To include I2S support to MicroPython, you need to compile the firmware from scratch. To do this, follow these steps:

    1. Clone the MicroPython repository:
      git clone --recursive https://github.com/micropython/micropython.git
    2. Copy the files of this repository inside the folder ports/esp32. If you don't want to replace the files modmachine.c, modmachine.h and Makefile, make the following modifications to the originals:

      • modmachine.c: add the line

        { MP_ROM_QSTR(MP_QSTR_I2S), MP_ROM_PTR(&machine_i2s_type) },

        in the code block below // wake abilities (approx. line 256)

      • modmachine.h: add the line

        extern const mp_obj_type_t machine_i2s_type;

        in the code block declaring the extern const variables.

      • Makefile add the line:

        machine_i2s.c \

        inside the definition of SRC_C = \ (approx. line 323)

    3. Compile and deploy MicroPython following the instructions from this tutorial.

    I've included a compiled version (using IDF4.x) of the firmware inside the firmware folder (MicroPython commit cae77daf). You can deploy this version following the instructions of the tutorial. The firmware has support for I2S and BLE.

    If you are reading this because of I2S support and your board has a PSRAM, I recommend that you compile the firmware from scratch following the steps above to include PSRAM to the settings.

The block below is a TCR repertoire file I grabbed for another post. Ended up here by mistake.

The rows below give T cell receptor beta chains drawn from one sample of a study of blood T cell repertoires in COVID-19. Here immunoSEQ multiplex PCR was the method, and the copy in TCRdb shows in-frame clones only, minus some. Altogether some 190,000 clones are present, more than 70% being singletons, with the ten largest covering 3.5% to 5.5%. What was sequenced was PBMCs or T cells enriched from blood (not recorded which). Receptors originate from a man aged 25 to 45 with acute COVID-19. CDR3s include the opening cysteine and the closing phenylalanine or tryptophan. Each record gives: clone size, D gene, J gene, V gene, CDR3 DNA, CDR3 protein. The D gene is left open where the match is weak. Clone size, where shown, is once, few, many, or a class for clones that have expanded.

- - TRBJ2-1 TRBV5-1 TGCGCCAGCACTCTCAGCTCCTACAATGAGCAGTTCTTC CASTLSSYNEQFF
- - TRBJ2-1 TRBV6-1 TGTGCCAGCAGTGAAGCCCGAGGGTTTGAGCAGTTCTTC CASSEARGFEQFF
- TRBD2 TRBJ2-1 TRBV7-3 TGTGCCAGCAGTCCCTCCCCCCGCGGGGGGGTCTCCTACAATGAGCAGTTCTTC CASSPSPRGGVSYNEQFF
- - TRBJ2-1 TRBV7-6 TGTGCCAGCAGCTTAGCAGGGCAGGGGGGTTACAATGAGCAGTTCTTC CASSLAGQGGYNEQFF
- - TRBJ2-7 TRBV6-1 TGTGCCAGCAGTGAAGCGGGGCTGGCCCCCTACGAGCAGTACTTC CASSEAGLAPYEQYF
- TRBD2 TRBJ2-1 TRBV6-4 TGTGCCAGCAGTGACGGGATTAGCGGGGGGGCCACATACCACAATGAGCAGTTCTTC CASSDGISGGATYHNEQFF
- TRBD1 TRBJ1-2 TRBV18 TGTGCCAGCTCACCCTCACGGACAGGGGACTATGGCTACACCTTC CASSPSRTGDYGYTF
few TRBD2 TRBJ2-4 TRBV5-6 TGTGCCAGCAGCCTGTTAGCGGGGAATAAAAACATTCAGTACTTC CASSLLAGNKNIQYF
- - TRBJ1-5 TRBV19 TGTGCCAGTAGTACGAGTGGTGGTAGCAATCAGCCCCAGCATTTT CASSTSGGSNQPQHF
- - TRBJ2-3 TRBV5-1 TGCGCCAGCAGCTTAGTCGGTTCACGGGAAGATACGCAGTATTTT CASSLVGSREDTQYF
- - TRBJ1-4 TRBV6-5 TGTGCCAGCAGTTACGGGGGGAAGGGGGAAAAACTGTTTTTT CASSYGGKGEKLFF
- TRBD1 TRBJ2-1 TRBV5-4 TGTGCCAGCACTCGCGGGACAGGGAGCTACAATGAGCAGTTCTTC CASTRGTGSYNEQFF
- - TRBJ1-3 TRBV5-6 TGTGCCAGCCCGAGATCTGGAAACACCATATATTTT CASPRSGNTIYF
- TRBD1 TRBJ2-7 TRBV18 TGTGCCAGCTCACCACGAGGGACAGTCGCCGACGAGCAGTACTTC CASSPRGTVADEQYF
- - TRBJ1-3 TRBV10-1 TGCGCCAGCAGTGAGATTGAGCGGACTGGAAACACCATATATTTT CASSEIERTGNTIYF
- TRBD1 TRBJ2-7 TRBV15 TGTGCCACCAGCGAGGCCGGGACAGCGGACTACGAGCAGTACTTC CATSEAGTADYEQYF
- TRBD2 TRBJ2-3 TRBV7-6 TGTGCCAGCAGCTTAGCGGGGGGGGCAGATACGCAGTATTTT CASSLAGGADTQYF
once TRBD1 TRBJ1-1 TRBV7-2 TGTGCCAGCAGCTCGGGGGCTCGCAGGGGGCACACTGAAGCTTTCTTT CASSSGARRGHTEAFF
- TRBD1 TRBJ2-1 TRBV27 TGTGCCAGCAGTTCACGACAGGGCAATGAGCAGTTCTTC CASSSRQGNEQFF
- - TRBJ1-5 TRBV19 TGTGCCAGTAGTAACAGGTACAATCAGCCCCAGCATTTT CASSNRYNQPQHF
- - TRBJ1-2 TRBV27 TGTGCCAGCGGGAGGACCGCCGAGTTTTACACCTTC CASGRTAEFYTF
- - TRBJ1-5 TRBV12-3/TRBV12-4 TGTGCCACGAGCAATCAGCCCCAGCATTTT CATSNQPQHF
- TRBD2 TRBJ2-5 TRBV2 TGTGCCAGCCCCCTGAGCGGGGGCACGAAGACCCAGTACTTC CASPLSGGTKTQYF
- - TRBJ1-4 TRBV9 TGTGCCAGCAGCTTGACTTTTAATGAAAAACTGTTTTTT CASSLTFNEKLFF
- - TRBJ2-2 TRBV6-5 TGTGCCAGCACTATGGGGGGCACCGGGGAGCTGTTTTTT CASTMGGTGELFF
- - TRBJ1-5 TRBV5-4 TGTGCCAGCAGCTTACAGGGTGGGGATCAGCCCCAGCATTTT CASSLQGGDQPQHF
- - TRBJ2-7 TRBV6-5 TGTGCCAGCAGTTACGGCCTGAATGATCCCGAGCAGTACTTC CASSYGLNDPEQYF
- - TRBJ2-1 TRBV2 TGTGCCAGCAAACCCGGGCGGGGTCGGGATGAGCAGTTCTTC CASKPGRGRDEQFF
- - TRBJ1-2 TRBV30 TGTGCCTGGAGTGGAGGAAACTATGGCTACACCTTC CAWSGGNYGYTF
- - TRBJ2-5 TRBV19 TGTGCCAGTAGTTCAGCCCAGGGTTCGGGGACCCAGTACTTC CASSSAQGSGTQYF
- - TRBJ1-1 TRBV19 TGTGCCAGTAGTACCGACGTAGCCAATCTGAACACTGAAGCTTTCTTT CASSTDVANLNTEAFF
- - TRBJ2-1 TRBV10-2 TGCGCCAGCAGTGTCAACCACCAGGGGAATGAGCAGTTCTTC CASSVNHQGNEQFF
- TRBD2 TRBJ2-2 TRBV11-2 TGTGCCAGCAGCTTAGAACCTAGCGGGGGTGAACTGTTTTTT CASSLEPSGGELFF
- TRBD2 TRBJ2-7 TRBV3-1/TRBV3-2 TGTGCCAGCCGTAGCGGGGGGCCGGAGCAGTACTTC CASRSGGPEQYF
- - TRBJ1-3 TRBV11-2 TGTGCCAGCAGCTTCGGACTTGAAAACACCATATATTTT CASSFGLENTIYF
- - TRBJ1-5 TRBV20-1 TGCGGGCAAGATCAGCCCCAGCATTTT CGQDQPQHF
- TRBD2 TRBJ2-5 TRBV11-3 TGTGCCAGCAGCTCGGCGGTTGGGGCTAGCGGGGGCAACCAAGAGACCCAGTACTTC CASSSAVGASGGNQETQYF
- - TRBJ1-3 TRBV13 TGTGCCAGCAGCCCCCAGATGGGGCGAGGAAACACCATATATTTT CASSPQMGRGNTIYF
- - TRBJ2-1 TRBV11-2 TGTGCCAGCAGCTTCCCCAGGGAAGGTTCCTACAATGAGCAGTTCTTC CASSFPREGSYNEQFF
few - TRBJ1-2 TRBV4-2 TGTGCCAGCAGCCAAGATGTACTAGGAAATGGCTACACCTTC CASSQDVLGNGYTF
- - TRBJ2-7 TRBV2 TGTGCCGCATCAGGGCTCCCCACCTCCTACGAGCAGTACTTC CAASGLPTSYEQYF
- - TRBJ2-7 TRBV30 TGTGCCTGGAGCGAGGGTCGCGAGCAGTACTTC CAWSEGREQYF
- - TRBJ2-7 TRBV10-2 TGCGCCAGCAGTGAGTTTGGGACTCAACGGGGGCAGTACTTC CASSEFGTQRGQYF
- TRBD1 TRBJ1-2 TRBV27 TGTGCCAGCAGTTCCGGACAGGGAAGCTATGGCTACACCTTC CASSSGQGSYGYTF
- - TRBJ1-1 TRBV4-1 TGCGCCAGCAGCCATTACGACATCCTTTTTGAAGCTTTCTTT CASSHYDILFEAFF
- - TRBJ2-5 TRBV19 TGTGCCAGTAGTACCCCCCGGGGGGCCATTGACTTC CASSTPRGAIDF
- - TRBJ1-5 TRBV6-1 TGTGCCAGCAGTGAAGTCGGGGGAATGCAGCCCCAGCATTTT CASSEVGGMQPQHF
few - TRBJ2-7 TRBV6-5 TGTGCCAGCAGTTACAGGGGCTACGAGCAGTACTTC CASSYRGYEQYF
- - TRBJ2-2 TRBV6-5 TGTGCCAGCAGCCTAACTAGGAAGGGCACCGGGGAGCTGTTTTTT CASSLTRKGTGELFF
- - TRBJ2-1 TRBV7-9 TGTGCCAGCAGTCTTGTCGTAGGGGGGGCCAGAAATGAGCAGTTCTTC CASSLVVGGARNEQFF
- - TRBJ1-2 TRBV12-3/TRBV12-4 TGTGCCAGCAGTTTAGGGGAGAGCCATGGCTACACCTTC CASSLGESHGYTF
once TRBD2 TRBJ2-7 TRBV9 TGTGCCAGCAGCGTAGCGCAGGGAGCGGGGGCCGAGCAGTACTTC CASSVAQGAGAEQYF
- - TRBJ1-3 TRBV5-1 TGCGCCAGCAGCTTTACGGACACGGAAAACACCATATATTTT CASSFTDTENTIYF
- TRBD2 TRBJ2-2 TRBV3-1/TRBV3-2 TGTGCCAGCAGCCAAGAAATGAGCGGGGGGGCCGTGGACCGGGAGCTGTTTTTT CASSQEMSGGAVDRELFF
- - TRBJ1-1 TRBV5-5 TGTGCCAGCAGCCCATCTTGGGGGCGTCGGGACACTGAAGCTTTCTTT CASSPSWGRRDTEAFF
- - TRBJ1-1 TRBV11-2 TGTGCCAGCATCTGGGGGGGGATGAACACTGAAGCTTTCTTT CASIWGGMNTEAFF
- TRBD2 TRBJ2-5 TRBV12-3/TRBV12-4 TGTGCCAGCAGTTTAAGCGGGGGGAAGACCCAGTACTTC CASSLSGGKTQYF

DIY Instructions

    The repository lemariva/uPyM5Echo includes the examples shown in the video of this tutorial.

    After flashing the custom MicroPython version, you can upload the example to the M5Stack ATOM Echo using VSCode and following these steps:

    1. Clone the repository:
      git clone https://github.com/lemariva/uPyM5Echo.git
    2. Rename the file config.sample.py to config.py.
    3. Create three wav files and rename them as audio_nr0.wav, audio_nr1.wav, audio_nr3.wav (you can use my files, they are inside the audios folder). The files should be mono and the sample frequency 44.1kHz. If you want another frequency, you can modify the parameter SAMPLES_PER_SECOND = 44100 inside the main.py file.
    4. Upload the py and wav files using VSCode and the PyMakr Extension. You may need to modify the option "sync_file_types":"py", to "sync_file_types":"py,wav", inside the file pymakr.conf to upload the wav files. The size of the files together should not be greater than 3MB, otherwise you'll get an error during uploading. If you want to, you can upload the wav files separately using the adafruit-ampy Python extension.

    You can then connect to the M5Stack via Bluetooth using e.g., the BLE Scanner app and set the BLE Custom Characteristic to 01, 02, or 03 (Byte Array) to play different tracks.

    The record-and-play example, which is shown in the video, results from using the micro_record_play.py file.

    A2DP is not supported by MicroPython. Therefore, you cannot replicate the factory default firmware (BLE speaker) using MicroPython.

    Conclusions

    This article presents the M5Stack ATOM Echo, a tiny programmable smart speaker, and a new member of the M5Stack ATOM series with a size of only 24x24x17mm and a weight of 10g. The article also includes a tutorial to extend the official MicroPython version to support the I2S protocol needed for the I2S amplifier (speaker) and the microphone. Finally, two application examples are included that let you connect to the speaker via Bluetooth and play the uploaded wav tracks, or record and play sounds.